Purvis case closed
A nearly six month long investigation and employment settlement negotiations between the city of Blue Earth and one of its police officers has come to a close.
And, as part of the settlement agreement, officer Todd Purvis and his attorneys were awarded a lump sum payment of $75,000.
The settlement agreement was signed between June 30 and July 3 by the parties involved Purvis, Mayor Rick Scholtes and Purvis’s attorney. A copy of the document was obtained by the Faribault County Register last week.
In the settlement the city of Blue Earth agreed to accept Purvis resignation of employment with an effective date of March 25, as well as paying him a sum of $75,000.
Purvis had originally been placed on unrequested administrative leave on Jan. 20 after a formal written complaint had been filed against him.
Two investigations of the three complaints ensued. One was started by the Faribault County Sheriff’s Office but was carried out by the Cottonwood County county attorney’s office.
That investigation resulted in no formal criminal charges being filed against the officer.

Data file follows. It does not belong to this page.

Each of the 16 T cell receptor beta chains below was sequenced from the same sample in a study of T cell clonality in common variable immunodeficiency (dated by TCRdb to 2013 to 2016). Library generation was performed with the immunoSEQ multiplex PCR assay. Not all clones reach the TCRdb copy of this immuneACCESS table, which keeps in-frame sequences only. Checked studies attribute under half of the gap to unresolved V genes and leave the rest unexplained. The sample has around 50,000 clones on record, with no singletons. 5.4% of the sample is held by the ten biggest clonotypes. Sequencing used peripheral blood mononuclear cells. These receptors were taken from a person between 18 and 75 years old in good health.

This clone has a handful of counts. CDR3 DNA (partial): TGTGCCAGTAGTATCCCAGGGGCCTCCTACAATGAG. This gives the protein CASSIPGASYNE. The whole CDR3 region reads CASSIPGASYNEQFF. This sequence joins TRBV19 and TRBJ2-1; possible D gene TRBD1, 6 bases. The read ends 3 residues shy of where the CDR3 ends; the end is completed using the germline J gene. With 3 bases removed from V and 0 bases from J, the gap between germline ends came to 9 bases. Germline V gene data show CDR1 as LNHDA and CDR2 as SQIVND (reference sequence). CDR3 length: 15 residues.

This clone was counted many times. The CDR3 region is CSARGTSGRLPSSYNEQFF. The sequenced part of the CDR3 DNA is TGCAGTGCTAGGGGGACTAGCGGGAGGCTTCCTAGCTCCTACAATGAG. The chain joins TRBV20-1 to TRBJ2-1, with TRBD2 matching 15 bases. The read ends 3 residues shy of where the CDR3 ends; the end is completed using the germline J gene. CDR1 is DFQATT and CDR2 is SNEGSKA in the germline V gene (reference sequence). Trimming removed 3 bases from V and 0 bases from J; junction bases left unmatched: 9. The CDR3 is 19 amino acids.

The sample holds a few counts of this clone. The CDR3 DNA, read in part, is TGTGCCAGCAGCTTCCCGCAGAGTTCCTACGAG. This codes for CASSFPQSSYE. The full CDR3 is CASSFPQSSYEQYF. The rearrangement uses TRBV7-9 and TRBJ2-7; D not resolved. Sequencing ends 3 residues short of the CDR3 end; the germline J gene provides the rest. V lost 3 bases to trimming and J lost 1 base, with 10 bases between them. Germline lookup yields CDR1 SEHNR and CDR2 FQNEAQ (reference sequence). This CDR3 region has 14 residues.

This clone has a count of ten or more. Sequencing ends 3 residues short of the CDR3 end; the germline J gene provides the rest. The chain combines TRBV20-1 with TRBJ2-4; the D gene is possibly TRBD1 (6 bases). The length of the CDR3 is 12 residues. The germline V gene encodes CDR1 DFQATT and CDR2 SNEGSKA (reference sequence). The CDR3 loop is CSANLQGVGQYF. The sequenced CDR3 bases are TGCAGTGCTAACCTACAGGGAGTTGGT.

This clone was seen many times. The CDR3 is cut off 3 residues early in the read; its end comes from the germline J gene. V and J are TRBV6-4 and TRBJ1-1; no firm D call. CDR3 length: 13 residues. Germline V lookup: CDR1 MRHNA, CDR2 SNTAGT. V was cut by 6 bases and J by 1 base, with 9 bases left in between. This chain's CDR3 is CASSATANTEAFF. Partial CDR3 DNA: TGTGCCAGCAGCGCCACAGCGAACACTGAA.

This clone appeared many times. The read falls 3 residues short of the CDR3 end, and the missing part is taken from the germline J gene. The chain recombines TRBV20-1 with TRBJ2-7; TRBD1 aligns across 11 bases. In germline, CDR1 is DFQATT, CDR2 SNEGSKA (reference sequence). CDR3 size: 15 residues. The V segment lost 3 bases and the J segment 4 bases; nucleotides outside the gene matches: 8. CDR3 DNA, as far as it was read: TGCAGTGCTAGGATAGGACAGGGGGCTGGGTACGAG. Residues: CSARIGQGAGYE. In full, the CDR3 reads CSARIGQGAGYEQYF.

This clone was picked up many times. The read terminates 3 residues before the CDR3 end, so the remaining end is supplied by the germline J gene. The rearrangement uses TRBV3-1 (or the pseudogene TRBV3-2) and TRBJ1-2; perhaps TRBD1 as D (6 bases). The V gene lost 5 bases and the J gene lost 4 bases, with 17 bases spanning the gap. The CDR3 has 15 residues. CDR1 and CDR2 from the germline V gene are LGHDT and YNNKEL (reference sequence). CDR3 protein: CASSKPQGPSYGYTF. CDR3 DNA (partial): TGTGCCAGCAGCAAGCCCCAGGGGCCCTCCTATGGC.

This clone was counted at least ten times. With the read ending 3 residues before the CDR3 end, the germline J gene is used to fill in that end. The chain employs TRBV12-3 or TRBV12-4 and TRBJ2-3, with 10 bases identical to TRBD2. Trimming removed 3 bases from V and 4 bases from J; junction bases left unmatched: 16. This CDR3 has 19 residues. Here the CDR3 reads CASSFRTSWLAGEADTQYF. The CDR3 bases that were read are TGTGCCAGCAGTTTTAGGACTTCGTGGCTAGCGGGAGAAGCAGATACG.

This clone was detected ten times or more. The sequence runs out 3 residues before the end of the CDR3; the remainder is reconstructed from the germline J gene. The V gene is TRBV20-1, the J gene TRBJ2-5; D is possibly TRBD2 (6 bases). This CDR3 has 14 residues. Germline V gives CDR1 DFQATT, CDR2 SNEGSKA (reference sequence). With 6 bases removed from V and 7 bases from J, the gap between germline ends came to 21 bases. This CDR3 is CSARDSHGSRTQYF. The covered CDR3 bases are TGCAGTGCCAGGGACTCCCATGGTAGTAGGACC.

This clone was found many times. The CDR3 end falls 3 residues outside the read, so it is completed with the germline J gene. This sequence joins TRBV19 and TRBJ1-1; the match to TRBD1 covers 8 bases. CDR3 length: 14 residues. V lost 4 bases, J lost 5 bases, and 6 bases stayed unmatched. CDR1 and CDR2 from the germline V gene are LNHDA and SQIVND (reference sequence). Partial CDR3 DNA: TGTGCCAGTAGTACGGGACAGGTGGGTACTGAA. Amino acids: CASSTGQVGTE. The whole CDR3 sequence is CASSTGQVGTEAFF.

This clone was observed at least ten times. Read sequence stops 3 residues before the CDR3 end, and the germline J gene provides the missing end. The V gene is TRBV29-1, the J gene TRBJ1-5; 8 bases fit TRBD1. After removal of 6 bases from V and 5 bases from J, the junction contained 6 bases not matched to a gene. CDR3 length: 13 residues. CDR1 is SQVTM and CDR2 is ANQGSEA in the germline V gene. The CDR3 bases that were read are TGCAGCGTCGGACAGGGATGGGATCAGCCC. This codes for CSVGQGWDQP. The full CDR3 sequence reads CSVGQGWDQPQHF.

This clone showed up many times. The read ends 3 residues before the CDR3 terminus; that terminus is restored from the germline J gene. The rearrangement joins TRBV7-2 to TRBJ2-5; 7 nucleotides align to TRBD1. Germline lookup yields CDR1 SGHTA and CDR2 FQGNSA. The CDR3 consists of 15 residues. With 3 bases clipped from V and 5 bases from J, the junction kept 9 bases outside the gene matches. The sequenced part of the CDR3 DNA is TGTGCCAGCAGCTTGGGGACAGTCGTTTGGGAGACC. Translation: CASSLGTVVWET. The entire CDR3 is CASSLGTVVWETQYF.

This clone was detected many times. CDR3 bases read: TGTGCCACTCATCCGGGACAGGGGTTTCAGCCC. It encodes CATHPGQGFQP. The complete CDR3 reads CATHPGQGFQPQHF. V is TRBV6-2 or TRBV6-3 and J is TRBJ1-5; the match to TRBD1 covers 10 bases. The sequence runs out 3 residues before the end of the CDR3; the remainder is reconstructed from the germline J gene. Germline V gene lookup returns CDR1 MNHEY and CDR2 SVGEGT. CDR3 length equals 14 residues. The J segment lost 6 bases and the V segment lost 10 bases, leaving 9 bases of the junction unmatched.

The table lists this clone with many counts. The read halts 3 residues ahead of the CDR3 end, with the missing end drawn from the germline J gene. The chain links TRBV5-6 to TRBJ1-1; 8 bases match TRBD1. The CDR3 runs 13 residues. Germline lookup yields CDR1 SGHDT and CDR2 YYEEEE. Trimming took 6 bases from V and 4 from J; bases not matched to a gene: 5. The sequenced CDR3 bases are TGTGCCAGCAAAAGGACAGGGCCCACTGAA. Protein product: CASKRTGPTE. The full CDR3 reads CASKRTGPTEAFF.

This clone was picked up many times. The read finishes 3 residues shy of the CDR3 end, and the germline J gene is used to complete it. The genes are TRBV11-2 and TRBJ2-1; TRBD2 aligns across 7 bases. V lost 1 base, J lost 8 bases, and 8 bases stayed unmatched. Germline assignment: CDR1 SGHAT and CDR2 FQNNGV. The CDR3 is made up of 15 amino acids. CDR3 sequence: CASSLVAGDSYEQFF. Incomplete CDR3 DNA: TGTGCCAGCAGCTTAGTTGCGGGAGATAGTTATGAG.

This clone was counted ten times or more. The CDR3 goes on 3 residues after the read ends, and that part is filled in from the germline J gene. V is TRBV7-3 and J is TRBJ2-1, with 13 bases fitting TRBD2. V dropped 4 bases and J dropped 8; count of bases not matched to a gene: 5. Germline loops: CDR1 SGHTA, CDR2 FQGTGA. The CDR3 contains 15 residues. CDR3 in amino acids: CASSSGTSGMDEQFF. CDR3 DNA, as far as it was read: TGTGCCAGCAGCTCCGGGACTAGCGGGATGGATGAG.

Another internal investigation was conducted by the city of Blue Earth. The City Council held numerous closed sessions on the matter in the next couple of months.
At the end of the investigation, city officials would not comment on the employment status of officer Purvis, but the police union, Law Enforcement Labor Services, Inc. (LELS) filed a grievance for improper termination, according to the labor contract between the city and the police union.
In addition, the settlement agreement says Purvis had asserted or threatened various civil claims against the city.
The agreement also states the settlement was made “in order to avoid the expense and uncertainty of continued litigation.”
In the settlement, the city did not admit to any wrongful conduct and Purvis agreed not to pursue any type of action against the city. The police union, LELS, also agreed to drop its pending grievance action.
The $75,000 payment was listed as “consideration for the release of any and all claims, grievances or complaints.” The amount will be paid by the city’s insurance carrier, the League of Minnesota Cities Insurance Trust. In the agreement, Purvis agrees to be responsible for any taxes or other obligations due to the payment.
In addition, the city agreed to pay for all costs of a mediation session that was held on June 17, which resulted in the settlement agreement.
Back in January, Purvis had been accused of three separate instances of conduct unbecoming an officer. No result of the investigation into those accusations has been made public.
“Any charges or complaints against Purvis that did not result in discipline are private personnel data,” says Patricia Beety, an attorney with the League of Minnesota Cities. “Because Purvis resigned before any final disposition of discipline under (state law covering grievance arbitration) no further public information can be released.”